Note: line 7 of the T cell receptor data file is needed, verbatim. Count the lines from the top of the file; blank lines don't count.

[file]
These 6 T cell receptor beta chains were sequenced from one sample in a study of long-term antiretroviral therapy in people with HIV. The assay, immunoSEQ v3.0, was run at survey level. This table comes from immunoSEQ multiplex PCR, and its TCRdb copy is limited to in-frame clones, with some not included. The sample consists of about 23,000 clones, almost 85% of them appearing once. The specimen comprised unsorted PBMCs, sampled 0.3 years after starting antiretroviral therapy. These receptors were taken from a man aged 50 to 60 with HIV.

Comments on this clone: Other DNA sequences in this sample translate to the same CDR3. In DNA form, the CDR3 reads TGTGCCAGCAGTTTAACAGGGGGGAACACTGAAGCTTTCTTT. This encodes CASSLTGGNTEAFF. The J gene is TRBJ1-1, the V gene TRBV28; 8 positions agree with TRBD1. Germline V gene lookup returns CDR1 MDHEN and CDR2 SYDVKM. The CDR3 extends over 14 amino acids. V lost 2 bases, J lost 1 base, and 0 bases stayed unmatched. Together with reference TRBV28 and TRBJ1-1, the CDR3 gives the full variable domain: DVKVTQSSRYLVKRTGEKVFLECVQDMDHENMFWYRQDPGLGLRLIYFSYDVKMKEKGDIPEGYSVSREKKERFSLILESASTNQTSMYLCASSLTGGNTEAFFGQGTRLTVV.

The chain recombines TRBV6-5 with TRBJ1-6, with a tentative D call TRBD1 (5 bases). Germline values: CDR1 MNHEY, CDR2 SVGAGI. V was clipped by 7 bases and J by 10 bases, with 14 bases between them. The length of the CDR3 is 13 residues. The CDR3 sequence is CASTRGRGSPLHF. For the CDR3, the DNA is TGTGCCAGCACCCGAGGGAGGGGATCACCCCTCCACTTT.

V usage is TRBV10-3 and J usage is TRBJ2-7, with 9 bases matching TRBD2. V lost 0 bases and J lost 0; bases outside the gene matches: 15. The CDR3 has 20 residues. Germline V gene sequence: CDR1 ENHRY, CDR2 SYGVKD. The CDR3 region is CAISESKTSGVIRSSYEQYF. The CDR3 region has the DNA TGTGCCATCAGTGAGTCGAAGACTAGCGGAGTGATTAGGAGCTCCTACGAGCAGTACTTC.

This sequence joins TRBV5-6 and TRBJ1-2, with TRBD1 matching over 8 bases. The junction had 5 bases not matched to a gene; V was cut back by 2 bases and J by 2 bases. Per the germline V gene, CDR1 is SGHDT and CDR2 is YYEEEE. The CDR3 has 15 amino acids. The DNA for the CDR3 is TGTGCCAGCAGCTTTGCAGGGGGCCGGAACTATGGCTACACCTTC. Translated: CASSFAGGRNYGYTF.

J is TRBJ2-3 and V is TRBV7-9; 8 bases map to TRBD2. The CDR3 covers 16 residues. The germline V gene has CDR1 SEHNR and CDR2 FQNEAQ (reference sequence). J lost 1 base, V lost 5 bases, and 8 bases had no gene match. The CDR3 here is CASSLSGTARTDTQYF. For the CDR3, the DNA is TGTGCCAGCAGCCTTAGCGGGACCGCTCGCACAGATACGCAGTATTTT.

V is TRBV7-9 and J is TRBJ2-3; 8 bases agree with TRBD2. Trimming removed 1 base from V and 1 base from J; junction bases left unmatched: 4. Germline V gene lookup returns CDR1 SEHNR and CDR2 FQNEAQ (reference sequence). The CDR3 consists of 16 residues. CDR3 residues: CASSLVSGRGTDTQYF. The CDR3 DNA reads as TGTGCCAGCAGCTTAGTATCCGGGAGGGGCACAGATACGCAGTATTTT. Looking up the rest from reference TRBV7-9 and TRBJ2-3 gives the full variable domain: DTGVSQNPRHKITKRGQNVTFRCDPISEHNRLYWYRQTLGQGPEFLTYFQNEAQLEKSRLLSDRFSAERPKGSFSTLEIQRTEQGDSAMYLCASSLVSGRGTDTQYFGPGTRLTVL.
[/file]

V is TRBV7-9 and J is TRBJ2-3; 8 bases agree with TRBD2. Trimming removed 1 base from V and 1 base from J; junction bases left unmatched: 4. Germline V gene lookup returns CDR1 SEHNR and CDR2 FQNEAQ (reference sequence). The CDR3 consists of 16 residues. CDR3 residues: CASSLVSGRGTDTQYF. The CDR3 DNA reads as TGTGCCAGCAGCTTAGTATCCGGGAGGGGCACAGATACGCAGTATTTT. Looking up the rest from reference TRBV7-9 and TRBJ2-3 gives the full variable domain: DTGVSQNPRHKITKRGQNVTFRCDPISEHNRLYWYRQTLGQGPEFLTYFQNEAQLEKSRLLSDRFSAERPKGSFSTLEIQRTEQGDSAMYLCASSLVSGRGTDTQYFGPGTRLTVL.